Who Can Adopt a Child in Maryland?
If you want to expand your family, a Maryland adoption attorney can help you reach this goal. While adoption is a beautiful and emotional event, it is also a legal process with strict requirements. Learn more about adoption in Maryland below.
Almost any adult can adopt a child in Baltimore, Annapolis, Bel Air, and the rest of Maryland, as long as they can ensure the child’s safety and welfare. Maryland law does not discriminate against adoptive parents based on their:
- Marital status (you can be married, single, or divorced);
- Sexual orientation;
- Race or ethnicity;
- Whether you own or rent your home.
However, you typically must undergo a home study.
A home study assesses your ability to care for a child and involves more than simply touring your residence. You will also participate in training, interviews, and a criminal background check. You will discuss your work life, personal interests, values, and financial stability. If you already have children, they might also participate in the home study (if age appropriate).
After you complete a home study, the agency will decide whether you are a suitable adoptive parent. If you have questions or concerns about a home study, contact Maryland adoption attorney James Crawford for advice. We can also educate you about your appeal rights if your home study is unfavorable.
Types of Adoptions
Adoption is a deeply personal decision. When you begin the adoption process, it’s important to understand your options. Depending on your circumstances and priorities, you can adopt a child through:
- Public agency adoption:
You adopt a child through the Department of Social Services in Maryland city near you.
- Private agency adoption:
A private adoption agency oversees and coordinates your adoption.
- Independent adoption:
The birth parents and adoptive parents arrange the adoption without the involvement of an adoption agency. Some parents prefer independent adoptions since they have more control over the process.
- Kinship adoption:
A family member (such as a grandparent, aunt, or uncle) adopts a child.
- Stepparent adoption:
A stepparent adopts their spouse’s child.
Additionally, you can choose between:
- Open adoption:
Birth parents receive information about the child, interact with the child, and maintain some level of relationship.
- Semi-open adoption:
There is less face-to-face contact, but the adoptive parents send the birth parents information about the child’s activities and well-being (such as pictures and letters).
- Closed adoption:
The child does not have continuing contact with his or her birth parents.
Open and semi-open adoptions are increasingly popular in the United States. However, each form of post-adoption relationship has its advantages and disadvantages. A Maryland adoption attorney can help you understand these issues and structure your adoption to meet you and your child’s needs.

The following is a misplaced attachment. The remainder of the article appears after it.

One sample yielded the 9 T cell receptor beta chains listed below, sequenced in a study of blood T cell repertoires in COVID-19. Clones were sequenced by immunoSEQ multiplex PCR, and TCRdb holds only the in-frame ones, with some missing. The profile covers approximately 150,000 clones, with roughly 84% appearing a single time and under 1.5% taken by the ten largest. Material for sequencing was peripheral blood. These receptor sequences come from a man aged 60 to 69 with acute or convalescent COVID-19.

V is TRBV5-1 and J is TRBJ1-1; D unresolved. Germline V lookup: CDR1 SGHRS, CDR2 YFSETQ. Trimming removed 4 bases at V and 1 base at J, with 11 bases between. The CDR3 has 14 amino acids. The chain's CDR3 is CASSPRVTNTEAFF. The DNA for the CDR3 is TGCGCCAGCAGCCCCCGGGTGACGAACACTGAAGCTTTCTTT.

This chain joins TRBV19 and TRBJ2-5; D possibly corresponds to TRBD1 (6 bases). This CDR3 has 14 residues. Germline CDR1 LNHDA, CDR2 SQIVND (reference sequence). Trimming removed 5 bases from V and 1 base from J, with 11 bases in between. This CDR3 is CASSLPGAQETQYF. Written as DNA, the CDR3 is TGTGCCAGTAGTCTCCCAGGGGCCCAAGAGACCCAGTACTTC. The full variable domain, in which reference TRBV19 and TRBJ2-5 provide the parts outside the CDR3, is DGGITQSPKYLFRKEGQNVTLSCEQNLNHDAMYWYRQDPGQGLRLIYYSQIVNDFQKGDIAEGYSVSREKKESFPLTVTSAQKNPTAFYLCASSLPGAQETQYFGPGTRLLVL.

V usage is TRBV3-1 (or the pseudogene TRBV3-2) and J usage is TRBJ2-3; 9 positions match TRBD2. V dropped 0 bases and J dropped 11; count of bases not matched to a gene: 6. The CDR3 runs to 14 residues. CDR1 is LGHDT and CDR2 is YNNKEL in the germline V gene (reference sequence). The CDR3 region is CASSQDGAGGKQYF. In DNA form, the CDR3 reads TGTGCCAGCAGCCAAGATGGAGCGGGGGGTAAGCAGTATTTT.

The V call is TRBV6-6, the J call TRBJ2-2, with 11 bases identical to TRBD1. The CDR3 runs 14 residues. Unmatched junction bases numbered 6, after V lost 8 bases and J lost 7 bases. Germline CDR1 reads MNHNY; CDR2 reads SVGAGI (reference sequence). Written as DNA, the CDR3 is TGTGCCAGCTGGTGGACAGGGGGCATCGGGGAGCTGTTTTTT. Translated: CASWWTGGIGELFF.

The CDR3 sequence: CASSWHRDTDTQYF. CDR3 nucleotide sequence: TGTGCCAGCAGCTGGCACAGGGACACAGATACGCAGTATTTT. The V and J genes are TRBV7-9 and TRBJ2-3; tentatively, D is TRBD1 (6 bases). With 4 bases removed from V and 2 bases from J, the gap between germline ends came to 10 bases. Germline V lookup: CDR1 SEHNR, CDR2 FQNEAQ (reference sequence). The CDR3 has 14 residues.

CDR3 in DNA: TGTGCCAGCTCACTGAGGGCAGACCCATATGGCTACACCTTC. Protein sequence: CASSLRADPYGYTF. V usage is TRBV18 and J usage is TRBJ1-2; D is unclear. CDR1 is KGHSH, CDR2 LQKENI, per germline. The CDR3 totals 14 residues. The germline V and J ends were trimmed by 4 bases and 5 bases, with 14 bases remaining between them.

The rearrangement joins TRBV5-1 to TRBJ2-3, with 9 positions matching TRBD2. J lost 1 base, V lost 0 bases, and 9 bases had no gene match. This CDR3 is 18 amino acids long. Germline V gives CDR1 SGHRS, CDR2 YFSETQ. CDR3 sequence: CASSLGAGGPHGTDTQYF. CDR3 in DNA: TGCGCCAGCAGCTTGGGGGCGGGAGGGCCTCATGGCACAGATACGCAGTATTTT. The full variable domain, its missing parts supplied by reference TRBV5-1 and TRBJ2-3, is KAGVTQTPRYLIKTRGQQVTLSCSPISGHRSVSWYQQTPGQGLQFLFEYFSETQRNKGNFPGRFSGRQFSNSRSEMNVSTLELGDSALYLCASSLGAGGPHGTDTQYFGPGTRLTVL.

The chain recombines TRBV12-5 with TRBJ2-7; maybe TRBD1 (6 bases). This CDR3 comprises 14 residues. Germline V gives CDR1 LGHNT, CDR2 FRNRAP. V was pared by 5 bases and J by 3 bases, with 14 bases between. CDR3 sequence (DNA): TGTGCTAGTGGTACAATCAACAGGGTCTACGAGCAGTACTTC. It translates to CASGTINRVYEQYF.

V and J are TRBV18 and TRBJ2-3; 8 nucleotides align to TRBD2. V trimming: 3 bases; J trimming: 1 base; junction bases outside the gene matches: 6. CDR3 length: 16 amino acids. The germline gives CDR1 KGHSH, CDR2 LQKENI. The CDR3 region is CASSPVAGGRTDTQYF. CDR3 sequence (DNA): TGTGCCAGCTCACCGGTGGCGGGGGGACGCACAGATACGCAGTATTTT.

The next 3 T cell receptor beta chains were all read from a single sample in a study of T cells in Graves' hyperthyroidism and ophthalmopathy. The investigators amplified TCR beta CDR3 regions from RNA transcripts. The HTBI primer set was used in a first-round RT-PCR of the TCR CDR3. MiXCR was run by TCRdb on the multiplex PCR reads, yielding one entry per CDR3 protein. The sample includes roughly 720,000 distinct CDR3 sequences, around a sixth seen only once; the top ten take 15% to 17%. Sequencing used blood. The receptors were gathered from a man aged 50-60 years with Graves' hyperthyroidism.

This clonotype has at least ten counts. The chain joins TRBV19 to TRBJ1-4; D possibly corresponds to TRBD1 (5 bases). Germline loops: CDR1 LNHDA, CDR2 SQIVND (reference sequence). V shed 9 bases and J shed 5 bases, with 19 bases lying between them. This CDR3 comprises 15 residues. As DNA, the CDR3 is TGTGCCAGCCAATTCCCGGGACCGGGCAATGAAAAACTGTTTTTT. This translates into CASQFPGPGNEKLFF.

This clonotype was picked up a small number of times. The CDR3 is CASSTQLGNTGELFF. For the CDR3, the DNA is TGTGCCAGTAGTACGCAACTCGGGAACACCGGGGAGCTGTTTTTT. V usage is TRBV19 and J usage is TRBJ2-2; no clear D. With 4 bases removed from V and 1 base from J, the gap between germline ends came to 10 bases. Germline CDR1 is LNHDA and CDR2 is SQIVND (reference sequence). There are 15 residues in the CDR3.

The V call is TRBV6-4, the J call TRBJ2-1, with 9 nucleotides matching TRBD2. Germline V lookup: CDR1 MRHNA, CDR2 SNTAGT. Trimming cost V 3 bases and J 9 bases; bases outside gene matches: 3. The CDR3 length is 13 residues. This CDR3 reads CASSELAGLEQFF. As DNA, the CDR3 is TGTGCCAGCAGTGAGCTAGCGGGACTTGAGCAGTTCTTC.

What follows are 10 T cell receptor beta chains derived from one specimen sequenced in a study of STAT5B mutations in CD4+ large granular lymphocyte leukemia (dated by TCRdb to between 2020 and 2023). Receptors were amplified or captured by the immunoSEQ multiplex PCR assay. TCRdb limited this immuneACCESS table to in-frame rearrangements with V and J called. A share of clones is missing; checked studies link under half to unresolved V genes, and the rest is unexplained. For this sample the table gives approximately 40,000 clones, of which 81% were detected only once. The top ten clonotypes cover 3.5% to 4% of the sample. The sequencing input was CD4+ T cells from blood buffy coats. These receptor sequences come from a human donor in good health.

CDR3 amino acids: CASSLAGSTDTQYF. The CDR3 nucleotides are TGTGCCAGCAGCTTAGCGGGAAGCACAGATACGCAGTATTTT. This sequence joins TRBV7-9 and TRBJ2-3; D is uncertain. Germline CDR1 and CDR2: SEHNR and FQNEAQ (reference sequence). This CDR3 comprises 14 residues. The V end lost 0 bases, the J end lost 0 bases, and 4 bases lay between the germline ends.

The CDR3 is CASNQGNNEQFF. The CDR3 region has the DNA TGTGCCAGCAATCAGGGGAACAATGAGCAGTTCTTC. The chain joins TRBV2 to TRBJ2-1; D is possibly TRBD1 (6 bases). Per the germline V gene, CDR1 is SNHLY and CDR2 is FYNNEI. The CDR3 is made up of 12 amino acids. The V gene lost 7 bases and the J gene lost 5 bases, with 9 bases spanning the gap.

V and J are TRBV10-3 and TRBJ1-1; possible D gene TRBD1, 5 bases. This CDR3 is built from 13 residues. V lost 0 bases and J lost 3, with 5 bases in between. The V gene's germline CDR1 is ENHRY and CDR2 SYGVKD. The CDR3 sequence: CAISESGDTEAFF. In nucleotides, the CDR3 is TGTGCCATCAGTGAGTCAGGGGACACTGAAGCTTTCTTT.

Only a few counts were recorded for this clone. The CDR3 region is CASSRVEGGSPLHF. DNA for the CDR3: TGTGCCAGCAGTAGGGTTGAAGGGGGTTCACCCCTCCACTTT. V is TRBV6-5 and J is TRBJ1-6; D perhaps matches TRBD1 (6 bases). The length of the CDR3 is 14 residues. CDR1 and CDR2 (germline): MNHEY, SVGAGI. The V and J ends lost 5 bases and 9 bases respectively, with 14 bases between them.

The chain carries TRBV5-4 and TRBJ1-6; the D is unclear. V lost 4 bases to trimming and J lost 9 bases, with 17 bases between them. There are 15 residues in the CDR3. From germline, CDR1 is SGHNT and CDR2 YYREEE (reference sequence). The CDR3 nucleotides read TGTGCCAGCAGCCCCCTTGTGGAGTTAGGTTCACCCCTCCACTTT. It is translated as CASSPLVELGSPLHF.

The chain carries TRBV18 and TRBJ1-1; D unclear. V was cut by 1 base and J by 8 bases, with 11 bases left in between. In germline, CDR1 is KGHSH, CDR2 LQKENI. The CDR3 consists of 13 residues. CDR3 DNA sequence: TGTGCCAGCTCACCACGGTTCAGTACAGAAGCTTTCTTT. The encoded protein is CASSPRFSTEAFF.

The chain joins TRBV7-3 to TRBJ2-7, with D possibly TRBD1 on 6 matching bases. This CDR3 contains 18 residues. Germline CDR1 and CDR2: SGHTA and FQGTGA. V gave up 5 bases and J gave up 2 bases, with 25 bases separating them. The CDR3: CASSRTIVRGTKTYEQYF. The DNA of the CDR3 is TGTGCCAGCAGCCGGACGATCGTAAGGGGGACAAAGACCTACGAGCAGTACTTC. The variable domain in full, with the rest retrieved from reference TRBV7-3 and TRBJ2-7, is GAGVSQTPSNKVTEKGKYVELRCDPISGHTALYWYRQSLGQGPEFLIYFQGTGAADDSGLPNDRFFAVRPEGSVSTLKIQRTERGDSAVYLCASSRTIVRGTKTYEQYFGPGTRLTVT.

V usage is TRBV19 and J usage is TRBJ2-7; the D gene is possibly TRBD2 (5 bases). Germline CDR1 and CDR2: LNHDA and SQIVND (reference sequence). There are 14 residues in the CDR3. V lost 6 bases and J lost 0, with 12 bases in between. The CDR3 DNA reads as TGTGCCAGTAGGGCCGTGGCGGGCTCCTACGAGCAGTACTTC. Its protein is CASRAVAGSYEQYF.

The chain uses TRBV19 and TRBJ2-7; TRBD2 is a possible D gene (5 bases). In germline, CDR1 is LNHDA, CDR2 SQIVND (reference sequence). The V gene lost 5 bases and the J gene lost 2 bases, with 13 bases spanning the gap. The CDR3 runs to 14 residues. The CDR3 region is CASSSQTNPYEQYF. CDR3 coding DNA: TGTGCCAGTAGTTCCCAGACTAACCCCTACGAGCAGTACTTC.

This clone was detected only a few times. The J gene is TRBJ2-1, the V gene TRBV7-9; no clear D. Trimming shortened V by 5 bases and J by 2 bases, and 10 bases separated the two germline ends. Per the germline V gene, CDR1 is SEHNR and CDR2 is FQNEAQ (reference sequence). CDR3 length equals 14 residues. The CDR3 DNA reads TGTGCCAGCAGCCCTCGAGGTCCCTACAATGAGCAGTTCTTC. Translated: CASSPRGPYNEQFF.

Maryland’s Adoption Process
Before the formal adoption process begins, you must consider a variety of issues. These include:
- Are you willing to adopt a disabled or special needs child?
- What level of involvement should the birth parents have?
- Are you interested in a domestic or international adoption?
- Do you want to adopt an infant, a young child, or an adolescent?
James Crawford, a Maryland adoption attorney with over 20 years of experience, will guide you through this analysis and help you decide which options are best suited to your family and parenting goals.
Next, you will begin your adoption search. Your search process will vary, depending on your type of adoption. For example, you might meet with prospective birth parents. Or, you might travel repeatedly to your child’s birth country if you are pursuing an international adoption.
Once you complete your adoption search and home study, you must file a formal petition for adoption. Typically, the birth parent or parents must consent to the adoption. You must also submit reports and other documents to the court. A Maryland adoption attorney will ensure that your documentation and petition are properly filed and prepare you for your adoption hearing. Our goal is to make adoption proceedings as painless and simple as possible. Contact James E. Crawford & Associates for more information.
Can a Birth Parent Revoke an Adoption?
Before an adoption is final, either a birth parent or adoption agency can revoke consent. Depending on where you are adopting your child, there are varying timelines for revocation. However, most Maryland birth parents can revoke their consent within 30 days of signing a consent form or filing an adoption petition (whichever is later). And, depending on the circumstances, both birth and adoptive parents might have appeal rights after a judge grants or denies a petition to adopt. If you are facing consent issues or an appeal, contact a Maryland adoption attorney immediately. Ignoring these issues can result in the loss of your child.
Work with an Experienced and Compassionate Maryland Adoption Attorney
When you work with a Maryland adoption attorney, you can focus on the most important part of the process– preparing for your child’s homecoming. Since 1993, James E. Crawford and Associates has assisted parents with adoptions and other family law matters. We offer free and confidential consultations.